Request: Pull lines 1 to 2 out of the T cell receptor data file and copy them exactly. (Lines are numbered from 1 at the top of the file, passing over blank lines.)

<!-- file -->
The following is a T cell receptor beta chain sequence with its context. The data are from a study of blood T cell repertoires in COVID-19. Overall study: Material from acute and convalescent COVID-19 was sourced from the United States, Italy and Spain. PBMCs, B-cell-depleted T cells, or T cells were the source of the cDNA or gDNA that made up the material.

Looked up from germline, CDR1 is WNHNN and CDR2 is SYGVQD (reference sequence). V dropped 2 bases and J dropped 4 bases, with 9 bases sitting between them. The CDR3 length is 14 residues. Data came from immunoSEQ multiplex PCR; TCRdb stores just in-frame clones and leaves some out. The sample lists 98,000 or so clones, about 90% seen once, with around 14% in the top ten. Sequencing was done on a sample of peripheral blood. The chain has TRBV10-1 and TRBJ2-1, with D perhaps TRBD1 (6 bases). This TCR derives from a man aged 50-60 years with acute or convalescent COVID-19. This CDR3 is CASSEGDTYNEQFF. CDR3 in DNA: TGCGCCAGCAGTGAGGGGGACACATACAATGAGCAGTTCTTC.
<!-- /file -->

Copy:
The following is a T cell receptor beta chain sequence with its context. The data are from a study of blood T cell repertoires in COVID-19. Overall study: Material from acute and convalescent COVID-19 was sourced from the United States, Italy and Spain. PBMCs, B-cell-depleted T cells, or T cells were the source of the cDNA or gDNA that made up the material.

Looked up from germline, CDR1 is WNHNN and CDR2 is SYGVQD (reference sequence). V dropped 2 bases and J dropped 4 bases, with 9 bases sitting between them. The CDR3 length is 14 residues. Data came from immunoSEQ multiplex PCR; TCRdb stores just in-frame clones and leaves some out. The sample lists 98,000 or so clones, about 90% seen once, with around 14% in the top ten. Sequencing was done on a sample of peripheral blood. The chain has TRBV10-1 and TRBJ2-1, with D perhaps TRBD1 (6 bases). This TCR derives from a man aged 50-60 years with acute or convalescent COVID-19. This CDR3 is CASSEGDTYNEQFF. CDR3 in DNA: TGCGCCAGCAGTGAGGGGGACACATACAATGAGCAGTTCTTC.